Two weeks into owning a Nintendo Switch has me feeling the same way I felt when I bought a 3DS and Wii U–cautiously optimistic.
The build quality of the Switch is surprisingly solid compared to the toy-like quality of the Wii U GamePad and 3DS-family of handhelds. It’s not as slick as an Apple device, but it feels like the best piece of hardware Nintendo has made to date.
The screen is a big step up from the 3DS and Wii U GamePad as well. Games look crisp and the colors are sharp. It makes it hard to go back to playing games on the 3DS.
The Joy-Con controllers pack a lot of functionality (buttons, IR, NFC, rumble) into a small profile, which is impressive. Individually, they’re a bit small for my larger hands, but when they’re attached to the Switch or the grip, they’re pretty comfortable. Sliding them on and off of the Switch is surprisingly satisfying.
I’m happy with the build quality of the Switch.
The Core Promise
The core promise of the Switch–being able to transition between television and portable mode–actually works. Slide the console out of the dock and the game is immediately playable on the go. Slide it back into the dock and it’s up on the television within a few seconds.
Being able to enjoy an uncompromised experience on the television and on the go all on the same device feels revelatory. When I think about the PS4, it bums me out that I can’t take the game I’m playing and enjoy it on the bus or in bed. Sure, there’s Remote Play, but with the lag and lack of 1-to-1 button mapping, it’s less than ideal. There’s really something to the simplicity of docking and undocking the Switch.
The core innovation of the Switch is refreshing after years of keeping 3D turned off on the 3DS, reluctantly using motion controls, and not finding much use for the Wii U GamePad. I switch between TV mode and portable mode regularly, and it’s something I really value. Without having a gimmick that needs to be utilized, I’m excited to see what core game experiences developers bring to Switch.
The Legend of Zelda: Breath of the Wild
The Legend of Zelda: Breath of the Wild is fantastic. It instills a sense of wonder and exploration that few games do. The art direction, puzzles, writing, and music are all top notch. I can’t recommend it enough. It’s great in short bursts, but also in longer sessions. It’s the right evolution of Zelda, and it’s a great fit for Switch.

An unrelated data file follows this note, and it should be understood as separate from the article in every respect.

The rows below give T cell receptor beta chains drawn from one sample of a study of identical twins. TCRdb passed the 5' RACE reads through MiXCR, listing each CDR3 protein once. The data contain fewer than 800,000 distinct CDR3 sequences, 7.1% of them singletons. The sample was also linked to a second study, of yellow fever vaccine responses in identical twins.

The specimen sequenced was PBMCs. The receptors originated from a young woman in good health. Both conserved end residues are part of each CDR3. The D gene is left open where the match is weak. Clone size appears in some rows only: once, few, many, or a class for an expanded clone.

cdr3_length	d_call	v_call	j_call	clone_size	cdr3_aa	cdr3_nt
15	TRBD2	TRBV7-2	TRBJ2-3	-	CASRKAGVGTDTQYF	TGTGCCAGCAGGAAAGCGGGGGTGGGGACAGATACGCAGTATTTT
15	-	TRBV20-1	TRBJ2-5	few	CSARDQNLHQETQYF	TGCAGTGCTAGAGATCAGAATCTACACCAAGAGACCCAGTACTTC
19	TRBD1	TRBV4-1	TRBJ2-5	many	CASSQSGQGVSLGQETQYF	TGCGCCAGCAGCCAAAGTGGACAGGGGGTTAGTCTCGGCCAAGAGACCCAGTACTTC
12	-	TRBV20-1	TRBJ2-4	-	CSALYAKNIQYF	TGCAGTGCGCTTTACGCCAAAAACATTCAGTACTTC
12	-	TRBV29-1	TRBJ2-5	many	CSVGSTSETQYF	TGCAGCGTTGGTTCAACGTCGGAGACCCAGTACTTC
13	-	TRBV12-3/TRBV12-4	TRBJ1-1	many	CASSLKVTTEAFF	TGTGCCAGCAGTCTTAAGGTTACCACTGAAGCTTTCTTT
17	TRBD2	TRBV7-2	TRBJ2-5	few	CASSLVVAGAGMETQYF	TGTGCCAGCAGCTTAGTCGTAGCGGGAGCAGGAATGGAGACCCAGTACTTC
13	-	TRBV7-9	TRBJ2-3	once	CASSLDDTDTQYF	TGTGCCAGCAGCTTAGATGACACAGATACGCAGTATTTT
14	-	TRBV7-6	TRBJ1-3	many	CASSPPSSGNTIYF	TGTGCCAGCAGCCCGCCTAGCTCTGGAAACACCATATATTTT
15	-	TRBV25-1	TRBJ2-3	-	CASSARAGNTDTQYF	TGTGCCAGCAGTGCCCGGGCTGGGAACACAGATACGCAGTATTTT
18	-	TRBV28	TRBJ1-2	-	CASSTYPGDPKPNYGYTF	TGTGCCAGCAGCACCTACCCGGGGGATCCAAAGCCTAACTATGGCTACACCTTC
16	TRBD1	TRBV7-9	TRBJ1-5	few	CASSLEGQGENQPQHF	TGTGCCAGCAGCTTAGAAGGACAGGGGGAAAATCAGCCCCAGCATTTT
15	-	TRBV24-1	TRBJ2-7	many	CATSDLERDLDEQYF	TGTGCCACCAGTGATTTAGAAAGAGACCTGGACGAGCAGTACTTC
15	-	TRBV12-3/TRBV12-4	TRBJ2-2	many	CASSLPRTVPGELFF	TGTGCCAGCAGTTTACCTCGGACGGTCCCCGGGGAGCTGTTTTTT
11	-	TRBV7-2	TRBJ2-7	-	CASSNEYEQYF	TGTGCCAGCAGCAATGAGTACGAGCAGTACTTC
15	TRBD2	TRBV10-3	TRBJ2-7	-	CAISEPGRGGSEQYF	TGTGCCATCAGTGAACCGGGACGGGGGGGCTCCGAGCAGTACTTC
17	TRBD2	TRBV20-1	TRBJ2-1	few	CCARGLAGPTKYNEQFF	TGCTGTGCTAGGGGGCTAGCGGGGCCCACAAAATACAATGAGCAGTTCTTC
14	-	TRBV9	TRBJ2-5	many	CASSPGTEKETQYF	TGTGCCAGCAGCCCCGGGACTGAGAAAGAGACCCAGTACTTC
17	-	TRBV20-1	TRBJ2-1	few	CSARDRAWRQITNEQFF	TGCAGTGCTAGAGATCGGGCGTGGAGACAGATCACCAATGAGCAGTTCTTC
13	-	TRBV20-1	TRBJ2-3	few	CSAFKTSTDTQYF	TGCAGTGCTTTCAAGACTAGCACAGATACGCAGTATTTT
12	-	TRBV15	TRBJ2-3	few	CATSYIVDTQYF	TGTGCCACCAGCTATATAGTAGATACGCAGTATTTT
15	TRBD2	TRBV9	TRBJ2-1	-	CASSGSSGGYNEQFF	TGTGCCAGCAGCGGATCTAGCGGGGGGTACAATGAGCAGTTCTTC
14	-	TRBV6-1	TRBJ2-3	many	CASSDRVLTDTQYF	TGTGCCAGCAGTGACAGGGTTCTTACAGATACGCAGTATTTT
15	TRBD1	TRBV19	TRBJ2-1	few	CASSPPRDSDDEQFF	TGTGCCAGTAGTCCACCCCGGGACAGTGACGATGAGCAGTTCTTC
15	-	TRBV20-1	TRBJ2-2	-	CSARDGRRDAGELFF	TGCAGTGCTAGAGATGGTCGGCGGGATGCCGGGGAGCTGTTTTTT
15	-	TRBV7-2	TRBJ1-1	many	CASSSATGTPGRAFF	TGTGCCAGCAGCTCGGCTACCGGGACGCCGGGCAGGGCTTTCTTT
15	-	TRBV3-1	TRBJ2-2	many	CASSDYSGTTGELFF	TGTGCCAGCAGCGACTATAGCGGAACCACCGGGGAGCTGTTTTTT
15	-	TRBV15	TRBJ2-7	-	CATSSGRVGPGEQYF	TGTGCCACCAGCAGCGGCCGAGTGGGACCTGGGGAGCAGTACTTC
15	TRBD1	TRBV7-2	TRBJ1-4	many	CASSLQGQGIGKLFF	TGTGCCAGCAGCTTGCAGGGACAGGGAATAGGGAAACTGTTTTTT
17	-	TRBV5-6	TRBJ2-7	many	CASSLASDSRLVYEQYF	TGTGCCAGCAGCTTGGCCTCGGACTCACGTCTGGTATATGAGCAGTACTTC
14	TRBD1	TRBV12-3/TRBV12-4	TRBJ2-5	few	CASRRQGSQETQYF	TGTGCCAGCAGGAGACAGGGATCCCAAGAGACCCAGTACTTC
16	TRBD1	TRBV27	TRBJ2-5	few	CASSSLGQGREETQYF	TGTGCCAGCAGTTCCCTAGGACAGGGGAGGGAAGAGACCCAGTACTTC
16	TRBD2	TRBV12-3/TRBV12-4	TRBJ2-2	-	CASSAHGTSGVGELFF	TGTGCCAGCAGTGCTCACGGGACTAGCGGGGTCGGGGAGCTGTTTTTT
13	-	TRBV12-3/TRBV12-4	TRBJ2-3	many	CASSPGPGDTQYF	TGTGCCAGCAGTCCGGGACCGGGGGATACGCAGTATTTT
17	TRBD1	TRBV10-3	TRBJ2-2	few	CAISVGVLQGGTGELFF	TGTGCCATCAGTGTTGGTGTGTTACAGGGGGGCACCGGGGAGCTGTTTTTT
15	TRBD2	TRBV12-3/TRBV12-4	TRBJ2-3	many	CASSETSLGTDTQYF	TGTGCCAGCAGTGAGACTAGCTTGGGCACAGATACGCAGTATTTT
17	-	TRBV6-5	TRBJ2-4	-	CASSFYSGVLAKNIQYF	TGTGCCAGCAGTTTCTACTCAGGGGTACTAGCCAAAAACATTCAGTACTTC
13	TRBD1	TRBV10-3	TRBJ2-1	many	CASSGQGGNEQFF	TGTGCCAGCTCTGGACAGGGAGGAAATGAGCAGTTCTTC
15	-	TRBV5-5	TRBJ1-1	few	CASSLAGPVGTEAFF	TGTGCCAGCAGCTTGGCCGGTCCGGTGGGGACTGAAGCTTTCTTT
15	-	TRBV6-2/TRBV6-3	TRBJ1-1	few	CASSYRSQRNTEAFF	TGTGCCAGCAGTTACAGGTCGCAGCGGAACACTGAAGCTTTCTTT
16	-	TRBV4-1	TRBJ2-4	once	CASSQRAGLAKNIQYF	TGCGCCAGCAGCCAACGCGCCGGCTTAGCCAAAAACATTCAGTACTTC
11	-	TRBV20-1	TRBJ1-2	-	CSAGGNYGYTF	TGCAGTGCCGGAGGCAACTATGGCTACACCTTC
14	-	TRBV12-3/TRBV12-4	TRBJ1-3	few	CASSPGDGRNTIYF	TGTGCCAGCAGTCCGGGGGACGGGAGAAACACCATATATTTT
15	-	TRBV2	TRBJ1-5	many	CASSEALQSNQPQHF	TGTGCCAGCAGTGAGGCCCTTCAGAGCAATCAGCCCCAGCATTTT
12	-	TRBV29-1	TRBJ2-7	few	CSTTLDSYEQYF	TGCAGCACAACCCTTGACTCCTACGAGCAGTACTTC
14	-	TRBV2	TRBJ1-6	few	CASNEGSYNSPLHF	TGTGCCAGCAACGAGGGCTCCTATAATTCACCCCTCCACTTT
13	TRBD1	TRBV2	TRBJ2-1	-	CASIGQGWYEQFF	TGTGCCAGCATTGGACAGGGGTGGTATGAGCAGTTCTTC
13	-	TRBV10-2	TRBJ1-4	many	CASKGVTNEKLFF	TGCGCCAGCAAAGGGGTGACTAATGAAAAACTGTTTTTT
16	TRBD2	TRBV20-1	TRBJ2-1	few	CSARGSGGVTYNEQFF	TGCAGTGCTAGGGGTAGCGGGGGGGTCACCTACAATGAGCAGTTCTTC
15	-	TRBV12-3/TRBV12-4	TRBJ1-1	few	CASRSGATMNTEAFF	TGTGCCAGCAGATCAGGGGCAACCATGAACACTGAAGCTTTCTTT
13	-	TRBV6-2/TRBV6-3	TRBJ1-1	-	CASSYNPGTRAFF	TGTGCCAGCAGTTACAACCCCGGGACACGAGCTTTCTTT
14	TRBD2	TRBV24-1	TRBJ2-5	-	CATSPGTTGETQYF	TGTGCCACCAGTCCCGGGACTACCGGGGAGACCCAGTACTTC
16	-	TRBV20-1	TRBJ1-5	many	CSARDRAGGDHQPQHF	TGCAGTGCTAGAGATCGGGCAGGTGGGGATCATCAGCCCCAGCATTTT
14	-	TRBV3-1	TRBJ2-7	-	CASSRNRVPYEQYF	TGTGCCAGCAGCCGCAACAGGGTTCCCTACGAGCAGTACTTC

The operating system is snappy, minimal, and utilitarian, which is refreshing after years of using 3DS and Wii. It’s lean, and I love it. I want a console operating system to be fast and simple, and that’s what the Switch OS is.
The console is region free, which means that games from any territory can be played on any Switch, which is a welcome change from Nintendo’s recent consoles. I’m looking forward to importing Japanese titles without having to purchase a Japanese Switch.
While it’s lacking in some core functionality like save data transfers, I think the current version of OS is a solid foundation that can be built upon.
Lean Line Up of Games
The biggest problem with the Switch right now is the lack of games that have been released or are on the immediate horizon. Zelda being an exception, there’s not much that I’m interested in. Most of the games are ports of pre-existing games (e.g. I am Setsuna, World of Goo), and while I’m happy they’re available, they pale in comparison to Breath of the Wild.
Time is on the side of this issue, though. Over the next few months, Puyo Puyo Tetris, Mario Kart 8 Deluxe, and Disgaea 5 Complete will be released, all of which I’m looking forward to. For the rest of 2017 and into 2018, there are some great looking games slated to be released like Super Mario Odyssey, Xenoblade 2, the new Fire Emblem, Wargroove, and Splatoon 2.
Right now, aside from Zelda, none of the available games make a compelling case to own a Switch.
Lack of Virtual Console
Speaking of lack of games, what about access to Nintendo’s rich catalog of games? While the lack of Virtual Console at launch is less than ideal, I’m more bummed out by the lack of information surrounding it.
A big selling point for the 3DS, Wii U, and Wii consoles was being able to play games like Earthbound, Super Metroid, and Super Mario World on them. I don’t mind Virtual Console not being ready for launch, but I want to have a sense of what I can expect in the coming months and years. The following unknowns make me feel a bit weary: